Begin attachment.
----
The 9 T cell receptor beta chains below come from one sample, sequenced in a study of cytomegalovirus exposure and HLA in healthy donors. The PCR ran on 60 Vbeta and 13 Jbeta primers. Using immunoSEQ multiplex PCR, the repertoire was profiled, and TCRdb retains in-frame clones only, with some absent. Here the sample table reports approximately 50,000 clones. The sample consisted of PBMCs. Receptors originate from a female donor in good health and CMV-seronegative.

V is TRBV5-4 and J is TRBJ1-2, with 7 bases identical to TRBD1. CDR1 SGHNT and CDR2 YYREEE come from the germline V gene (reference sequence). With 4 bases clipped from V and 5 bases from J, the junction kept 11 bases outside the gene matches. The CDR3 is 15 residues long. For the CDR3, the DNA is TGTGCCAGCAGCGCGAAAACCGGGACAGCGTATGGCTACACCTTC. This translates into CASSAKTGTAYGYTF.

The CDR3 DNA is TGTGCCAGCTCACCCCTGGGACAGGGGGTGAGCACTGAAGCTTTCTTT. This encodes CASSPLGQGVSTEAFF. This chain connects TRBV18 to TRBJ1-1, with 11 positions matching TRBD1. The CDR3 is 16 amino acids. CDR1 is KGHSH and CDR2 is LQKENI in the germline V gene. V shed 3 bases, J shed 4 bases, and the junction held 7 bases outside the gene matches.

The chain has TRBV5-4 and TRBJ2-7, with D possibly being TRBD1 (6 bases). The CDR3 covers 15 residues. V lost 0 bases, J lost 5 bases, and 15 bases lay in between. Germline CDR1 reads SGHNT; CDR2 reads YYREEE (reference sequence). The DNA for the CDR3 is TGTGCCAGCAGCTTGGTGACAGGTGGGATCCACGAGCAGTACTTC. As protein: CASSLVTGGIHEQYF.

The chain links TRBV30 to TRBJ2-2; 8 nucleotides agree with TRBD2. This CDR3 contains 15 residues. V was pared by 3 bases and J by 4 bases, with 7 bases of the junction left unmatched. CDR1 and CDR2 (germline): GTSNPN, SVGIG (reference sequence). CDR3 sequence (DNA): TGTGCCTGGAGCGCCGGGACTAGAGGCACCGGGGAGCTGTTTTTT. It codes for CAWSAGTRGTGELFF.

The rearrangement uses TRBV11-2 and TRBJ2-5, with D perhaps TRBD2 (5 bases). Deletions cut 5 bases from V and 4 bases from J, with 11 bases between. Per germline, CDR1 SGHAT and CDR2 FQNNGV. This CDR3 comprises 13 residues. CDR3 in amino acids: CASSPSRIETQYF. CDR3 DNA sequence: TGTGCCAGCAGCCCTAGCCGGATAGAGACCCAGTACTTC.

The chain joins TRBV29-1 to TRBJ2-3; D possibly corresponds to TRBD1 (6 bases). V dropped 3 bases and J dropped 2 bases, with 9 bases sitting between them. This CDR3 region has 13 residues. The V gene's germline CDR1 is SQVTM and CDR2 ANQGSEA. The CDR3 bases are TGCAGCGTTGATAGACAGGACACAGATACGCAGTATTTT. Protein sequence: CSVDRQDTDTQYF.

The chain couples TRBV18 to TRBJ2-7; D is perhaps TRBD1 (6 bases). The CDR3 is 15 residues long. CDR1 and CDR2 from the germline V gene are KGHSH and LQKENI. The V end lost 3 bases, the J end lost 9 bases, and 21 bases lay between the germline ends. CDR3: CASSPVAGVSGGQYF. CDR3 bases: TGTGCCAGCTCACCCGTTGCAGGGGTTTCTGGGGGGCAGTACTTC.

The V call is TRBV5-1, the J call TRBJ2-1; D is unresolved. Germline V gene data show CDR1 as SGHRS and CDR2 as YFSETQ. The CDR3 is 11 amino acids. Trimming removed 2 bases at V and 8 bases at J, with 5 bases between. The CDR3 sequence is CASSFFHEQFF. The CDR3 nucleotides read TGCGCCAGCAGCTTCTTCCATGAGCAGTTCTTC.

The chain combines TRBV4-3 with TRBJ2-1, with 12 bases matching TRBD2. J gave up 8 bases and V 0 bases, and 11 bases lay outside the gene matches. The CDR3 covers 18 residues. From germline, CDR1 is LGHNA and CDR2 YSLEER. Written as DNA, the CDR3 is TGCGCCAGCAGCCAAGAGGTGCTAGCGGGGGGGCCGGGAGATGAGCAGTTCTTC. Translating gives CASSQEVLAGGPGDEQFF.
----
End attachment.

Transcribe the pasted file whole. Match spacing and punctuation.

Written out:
The 9 T cell receptor beta chains below come from one sample, sequenced in a study of cytomegalovirus exposure and HLA in healthy donors. The PCR ran on 60 Vbeta and 13 Jbeta primers. Using immunoSEQ multiplex PCR, the repertoire was profiled, and TCRdb retains in-frame clones only, with some absent. Here the sample table reports approximately 50,000 clones. The sample consisted of PBMCs. Receptors originate from a female donor in good health and CMV-seronegative.

V is TRBV5-4 and J is TRBJ1-2, with 7 bases identical to TRBD1. CDR1 SGHNT and CDR2 YYREEE come from the germline V gene (reference sequence). With 4 bases clipped from V and 5 bases from J, the junction kept 11 bases outside the gene matches. The CDR3 is 15 residues long. For the CDR3, the DNA is TGTGCCAGCAGCGCGAAAACCGGGACAGCGTATGGCTACACCTTC. This translates into CASSAKTGTAYGYTF.

The CDR3 DNA is TGTGCCAGCTCACCCCTGGGACAGGGGGTGAGCACTGAAGCTTTCTTT. This encodes CASSPLGQGVSTEAFF. This chain connects TRBV18 to TRBJ1-1, with 11 positions matching TRBD1. The CDR3 is 16 amino acids. CDR1 is KGHSH and CDR2 is LQKENI in the germline V gene. V shed 3 bases, J shed 4 bases, and the junction held 7 bases outside the gene matches.

The chain has TRBV5-4 and TRBJ2-7, with D possibly being TRBD1 (6 bases). The CDR3 covers 15 residues. V lost 0 bases, J lost 5 bases, and 15 bases lay in between. Germline CDR1 reads SGHNT; CDR2 reads YYREEE (reference sequence). The DNA for the CDR3 is TGTGCCAGCAGCTTGGTGACAGGTGGGATCCACGAGCAGTACTTC. As protein: CASSLVTGGIHEQYF.

The chain links TRBV30 to TRBJ2-2; 8 nucleotides agree with TRBD2. This CDR3 contains 15 residues. V was pared by 3 bases and J by 4 bases, with 7 bases of the junction left unmatched. CDR1 and CDR2 (germline): GTSNPN, SVGIG (reference sequence). CDR3 sequence (DNA): TGTGCCTGGAGCGCCGGGACTAGAGGCACCGGGGAGCTGTTTTTT. It codes for CAWSAGTRGTGELFF.

The rearrangement uses TRBV11-2 and TRBJ2-5, with D perhaps TRBD2 (5 bases). Deletions cut 5 bases from V and 4 bases from J, with 11 bases between. Per germline, CDR1 SGHAT and CDR2 FQNNGV. This CDR3 comprises 13 residues. CDR3 in amino acids: CASSPSRIETQYF. CDR3 DNA sequence: TGTGCCAGCAGCCCTAGCCGGATAGAGACCCAGTACTTC.

The chain joins TRBV29-1 to TRBJ2-3; D possibly corresponds to TRBD1 (6 bases). V dropped 3 bases and J dropped 2 bases, with 9 bases sitting between them. This CDR3 region has 13 residues. The V gene's germline CDR1 is SQVTM and CDR2 ANQGSEA. The CDR3 bases are TGCAGCGTTGATAGACAGGACACAGATACGCAGTATTTT. Protein sequence: CSVDRQDTDTQYF.

The chain couples TRBV18 to TRBJ2-7; D is perhaps TRBD1 (6 bases). The CDR3 is 15 residues long. CDR1 and CDR2 from the germline V gene are KGHSH and LQKENI. The V end lost 3 bases, the J end lost 9 bases, and 21 bases lay between the germline ends. CDR3: CASSPVAGVSGGQYF. CDR3 bases: TGTGCCAGCTCACCCGTTGCAGGGGTTTCTGGGGGGCAGTACTTC.

The V call is TRBV5-1, the J call TRBJ2-1; D is unresolved. Germline V gene data show CDR1 as SGHRS and CDR2 as YFSETQ. The CDR3 is 11 amino acids. Trimming removed 2 bases at V and 8 bases at J, with 5 bases between. The CDR3 sequence is CASSFFHEQFF. The CDR3 nucleotides read TGCGCCAGCAGCTTCTTCCATGAGCAGTTCTTC.

The chain combines TRBV4-3 with TRBJ2-1, with 12 bases matching TRBD2. J gave up 8 bases and V 0 bases, and 11 bases lay outside the gene matches. The CDR3 covers 18 residues. From germline, CDR1 is LGHNA and CDR2 YSLEER. Written as DNA, the CDR3 is TGCGCCAGCAGCCAAGAGGTGCTAGCGGGGGGGCCGGGAGATGAGCAGTTCTTC. Translating gives CASSQEVLAGGPGDEQFF.